The last week’s headlines about the sector’s earnings reports offered a variety of descriptors, all of them depressing. The “brutal” week was a “bloodletting,” a “bloodbath,” a “sea of red,” a “flameout […] almost as bad as the dot-com bust.” The Canadian market “continues its downward spiral,” “the [cannabis] space could be the penalty box,” and “The Pot stock bubble has burst.” As for companies struggling to make it, “Some of these guys are going to disappear.”
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- More than a dozen companies reported quarterly results last week, and half reported continued losses. In a massive selloff, the top five companies in the sector (Canopy, Aurora, Aphria, Tilray, and Cronos) lost a combined $5B in market capitalization.
- A Raymond James analyst told Bloomberg, “The Canadian market is not big enough to warrant [multi-billion-dollar] valuations, particularly of the big five [producers].”
- Stock prices are driven almost entirely by retail investors. One US LP owner complained the “Canadian retail investor is a fickle, ignorant investor that doesn’t really understand what they’re investing in.”
- Last week, trusted cannabis-news specialty website The Leaf News was shuttered, another bad omen. Winnipeg Free Press
Cannabis sales volumes have grown by only 5.6% in the past quarter, while the number of products on the REC market grew by 20%.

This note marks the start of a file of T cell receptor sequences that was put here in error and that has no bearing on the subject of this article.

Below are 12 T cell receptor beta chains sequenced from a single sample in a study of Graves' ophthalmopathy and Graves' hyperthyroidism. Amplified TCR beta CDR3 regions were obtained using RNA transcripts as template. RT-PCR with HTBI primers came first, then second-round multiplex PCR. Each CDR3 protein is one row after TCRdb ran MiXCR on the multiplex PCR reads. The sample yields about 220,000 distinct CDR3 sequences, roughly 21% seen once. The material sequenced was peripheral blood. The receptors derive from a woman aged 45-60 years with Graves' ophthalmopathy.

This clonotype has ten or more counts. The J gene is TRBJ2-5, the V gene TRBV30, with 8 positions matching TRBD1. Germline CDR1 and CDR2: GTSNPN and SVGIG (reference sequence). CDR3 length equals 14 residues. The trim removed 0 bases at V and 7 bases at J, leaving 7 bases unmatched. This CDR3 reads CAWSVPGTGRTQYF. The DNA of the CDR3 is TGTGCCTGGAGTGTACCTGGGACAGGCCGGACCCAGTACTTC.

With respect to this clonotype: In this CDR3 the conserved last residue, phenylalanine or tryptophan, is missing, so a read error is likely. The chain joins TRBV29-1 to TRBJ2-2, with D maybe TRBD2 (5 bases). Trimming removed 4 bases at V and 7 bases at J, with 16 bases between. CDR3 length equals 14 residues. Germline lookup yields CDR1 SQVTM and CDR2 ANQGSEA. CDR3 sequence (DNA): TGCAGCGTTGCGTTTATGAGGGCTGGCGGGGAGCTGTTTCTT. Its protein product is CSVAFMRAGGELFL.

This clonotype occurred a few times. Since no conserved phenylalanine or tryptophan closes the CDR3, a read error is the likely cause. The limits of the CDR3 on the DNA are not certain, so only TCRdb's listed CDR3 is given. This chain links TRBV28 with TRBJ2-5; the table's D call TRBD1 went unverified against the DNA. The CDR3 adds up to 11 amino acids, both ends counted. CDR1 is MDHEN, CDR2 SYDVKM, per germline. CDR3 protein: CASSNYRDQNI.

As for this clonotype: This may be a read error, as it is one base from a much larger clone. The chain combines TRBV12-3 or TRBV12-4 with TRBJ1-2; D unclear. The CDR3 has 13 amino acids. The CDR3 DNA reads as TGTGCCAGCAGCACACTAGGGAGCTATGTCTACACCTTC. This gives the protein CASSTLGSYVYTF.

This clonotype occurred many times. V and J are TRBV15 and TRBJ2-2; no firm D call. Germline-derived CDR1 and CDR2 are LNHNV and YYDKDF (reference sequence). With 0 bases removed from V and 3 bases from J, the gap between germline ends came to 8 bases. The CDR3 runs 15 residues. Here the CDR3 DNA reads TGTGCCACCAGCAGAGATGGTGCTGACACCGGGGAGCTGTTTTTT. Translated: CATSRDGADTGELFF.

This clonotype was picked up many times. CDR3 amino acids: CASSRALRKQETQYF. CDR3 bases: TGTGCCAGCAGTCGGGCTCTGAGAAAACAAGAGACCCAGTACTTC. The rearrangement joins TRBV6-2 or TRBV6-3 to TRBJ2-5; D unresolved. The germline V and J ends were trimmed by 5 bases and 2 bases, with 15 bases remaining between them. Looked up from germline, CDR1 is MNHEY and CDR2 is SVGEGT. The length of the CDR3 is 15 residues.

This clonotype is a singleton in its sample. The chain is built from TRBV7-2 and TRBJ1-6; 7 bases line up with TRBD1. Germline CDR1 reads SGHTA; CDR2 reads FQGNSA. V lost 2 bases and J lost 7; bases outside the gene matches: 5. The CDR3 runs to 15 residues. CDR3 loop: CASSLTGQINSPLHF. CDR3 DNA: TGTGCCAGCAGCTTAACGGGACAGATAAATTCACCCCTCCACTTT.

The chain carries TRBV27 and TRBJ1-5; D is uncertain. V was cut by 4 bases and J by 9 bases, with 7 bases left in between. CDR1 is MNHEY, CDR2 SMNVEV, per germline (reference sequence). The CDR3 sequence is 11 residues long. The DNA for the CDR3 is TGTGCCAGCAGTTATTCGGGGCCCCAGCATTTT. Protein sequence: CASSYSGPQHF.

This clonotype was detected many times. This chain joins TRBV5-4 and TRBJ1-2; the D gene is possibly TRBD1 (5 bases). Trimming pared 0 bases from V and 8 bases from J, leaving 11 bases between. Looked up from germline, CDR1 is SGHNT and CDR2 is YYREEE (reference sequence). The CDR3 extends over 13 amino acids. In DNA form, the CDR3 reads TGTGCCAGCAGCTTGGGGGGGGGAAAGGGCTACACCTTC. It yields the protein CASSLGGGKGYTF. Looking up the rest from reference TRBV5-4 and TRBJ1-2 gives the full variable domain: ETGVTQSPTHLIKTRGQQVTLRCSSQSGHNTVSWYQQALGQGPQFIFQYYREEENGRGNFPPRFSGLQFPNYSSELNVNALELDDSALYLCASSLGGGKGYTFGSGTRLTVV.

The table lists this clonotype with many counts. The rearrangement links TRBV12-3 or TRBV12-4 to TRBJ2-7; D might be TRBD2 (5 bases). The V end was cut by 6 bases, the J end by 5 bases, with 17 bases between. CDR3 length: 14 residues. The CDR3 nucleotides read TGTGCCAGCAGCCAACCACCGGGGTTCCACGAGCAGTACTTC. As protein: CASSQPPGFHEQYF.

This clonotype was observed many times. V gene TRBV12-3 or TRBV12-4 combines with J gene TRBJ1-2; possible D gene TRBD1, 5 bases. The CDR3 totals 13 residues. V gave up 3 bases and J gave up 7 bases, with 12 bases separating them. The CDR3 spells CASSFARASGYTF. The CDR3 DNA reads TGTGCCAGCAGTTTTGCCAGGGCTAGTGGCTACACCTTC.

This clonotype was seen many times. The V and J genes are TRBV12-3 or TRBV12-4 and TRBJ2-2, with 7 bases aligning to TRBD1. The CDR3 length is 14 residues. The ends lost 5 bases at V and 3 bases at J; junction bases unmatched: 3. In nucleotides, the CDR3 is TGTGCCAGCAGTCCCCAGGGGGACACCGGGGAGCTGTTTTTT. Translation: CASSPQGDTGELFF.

- Ernst & Young cannabis manager Ashley Chiu suspected LPs convinced regulators to allow them to price legal REC far higher than illicit REC because they counted on excitement about legalization lasting longer than it did.
- REC prices declined 2.3% between January and October.
Everyone agrees Ontario’s inability to get REC stores open has been a blow to the fledgling legal market. Canopy CEO Mark Zekulin said, “Ontario represents 40% of the country’s population yet has one retail cannabis store per 600,000 people. […] The addressable market is nearly half what is expected.
- Health Canada advertising regs make it nearly impossible to market cannabis—or sell potentially lucrative cannabis ad-space.
- A Concordia University economics professor argued a chief reason for the increasingly dire rollout is not just the system of provincial monopolies, but also the monopsony-model of provincial wholesalers buying on behalf of entire provincial markets.